Topic text can be stored in it's original form or with any of several forms of compression applied. The possible compression options are:

  • Run-Length Encoding (RLE): This replaces repeated runs characters with a flag and repeat count. Repeated space characters are so common there is a special encoding that saves one extra byte compared to the usual RLE encoding.
  • Phrase encoding: This builds a dictionary of the 1024 most common words in the input text and replaces each word with a two-byte control code. The help file compiler Microsoft used had an additional option referred to as 'extended phrase compression': this is where entries from the phrase dictionary are also replaced within larger words, e.g. the word "the" would also be replaced inside "then" and "heather".
  • Huffman compression: This is a well-known compression technique where the most common input symbols are represented with much shorter output codes. Less frequently occurring symbols end up with longer symbols.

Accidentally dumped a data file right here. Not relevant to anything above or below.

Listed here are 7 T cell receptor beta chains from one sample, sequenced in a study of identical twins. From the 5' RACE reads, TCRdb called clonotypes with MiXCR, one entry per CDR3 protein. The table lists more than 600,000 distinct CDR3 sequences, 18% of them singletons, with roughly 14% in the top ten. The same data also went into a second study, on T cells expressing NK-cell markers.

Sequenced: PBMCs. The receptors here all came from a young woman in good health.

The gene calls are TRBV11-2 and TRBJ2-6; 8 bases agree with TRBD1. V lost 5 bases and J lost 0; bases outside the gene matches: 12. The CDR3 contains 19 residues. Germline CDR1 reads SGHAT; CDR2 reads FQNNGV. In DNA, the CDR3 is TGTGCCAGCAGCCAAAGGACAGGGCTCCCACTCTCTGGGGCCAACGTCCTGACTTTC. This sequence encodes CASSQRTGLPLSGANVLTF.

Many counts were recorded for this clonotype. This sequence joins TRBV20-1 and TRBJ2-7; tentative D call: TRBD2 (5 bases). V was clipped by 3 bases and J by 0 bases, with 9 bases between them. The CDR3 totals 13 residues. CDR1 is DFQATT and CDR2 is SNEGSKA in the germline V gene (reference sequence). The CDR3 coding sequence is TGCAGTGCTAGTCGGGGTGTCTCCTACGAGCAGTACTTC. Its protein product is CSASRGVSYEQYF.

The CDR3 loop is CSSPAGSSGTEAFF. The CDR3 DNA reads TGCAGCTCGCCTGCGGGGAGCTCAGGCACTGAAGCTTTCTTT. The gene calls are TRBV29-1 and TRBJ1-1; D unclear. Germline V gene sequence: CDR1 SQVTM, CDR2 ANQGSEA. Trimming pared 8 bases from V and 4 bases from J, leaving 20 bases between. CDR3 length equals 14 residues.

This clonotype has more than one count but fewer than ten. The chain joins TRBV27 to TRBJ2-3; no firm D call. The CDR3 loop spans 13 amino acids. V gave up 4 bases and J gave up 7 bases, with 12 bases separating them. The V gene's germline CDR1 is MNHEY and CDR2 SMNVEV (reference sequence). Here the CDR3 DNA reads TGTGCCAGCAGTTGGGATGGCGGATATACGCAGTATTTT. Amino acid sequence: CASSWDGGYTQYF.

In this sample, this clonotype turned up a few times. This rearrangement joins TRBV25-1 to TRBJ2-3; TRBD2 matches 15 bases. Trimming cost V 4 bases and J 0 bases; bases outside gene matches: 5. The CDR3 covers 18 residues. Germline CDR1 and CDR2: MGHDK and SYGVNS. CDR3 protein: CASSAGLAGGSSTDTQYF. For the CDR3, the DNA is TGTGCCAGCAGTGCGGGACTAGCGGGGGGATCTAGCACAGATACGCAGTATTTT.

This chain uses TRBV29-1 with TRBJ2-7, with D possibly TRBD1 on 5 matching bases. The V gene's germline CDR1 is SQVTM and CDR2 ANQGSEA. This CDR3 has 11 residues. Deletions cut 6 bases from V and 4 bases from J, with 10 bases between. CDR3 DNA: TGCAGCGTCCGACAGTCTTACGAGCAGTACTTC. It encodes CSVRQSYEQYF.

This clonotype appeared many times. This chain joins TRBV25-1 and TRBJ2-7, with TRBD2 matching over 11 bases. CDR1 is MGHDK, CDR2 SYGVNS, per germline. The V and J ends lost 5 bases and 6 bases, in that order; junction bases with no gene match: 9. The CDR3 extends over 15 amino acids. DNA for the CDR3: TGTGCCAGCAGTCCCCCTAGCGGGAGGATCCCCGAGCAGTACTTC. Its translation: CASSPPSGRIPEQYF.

Since the Advisor file format was developed for MS-DOS applications, all data structures are little-endian with byte alignment. The following data types are used in this document:

Data Type Size
BYTE 8 bits
WORD 16 bits
DWORD 32 bits
STR String: a sequence of BYTE values, terminated by an ASCII NUL character

File Header

The header is located at the start of the file and enables you to locate the data structures needed to interpret the rest of the file.

Offset Size Content Description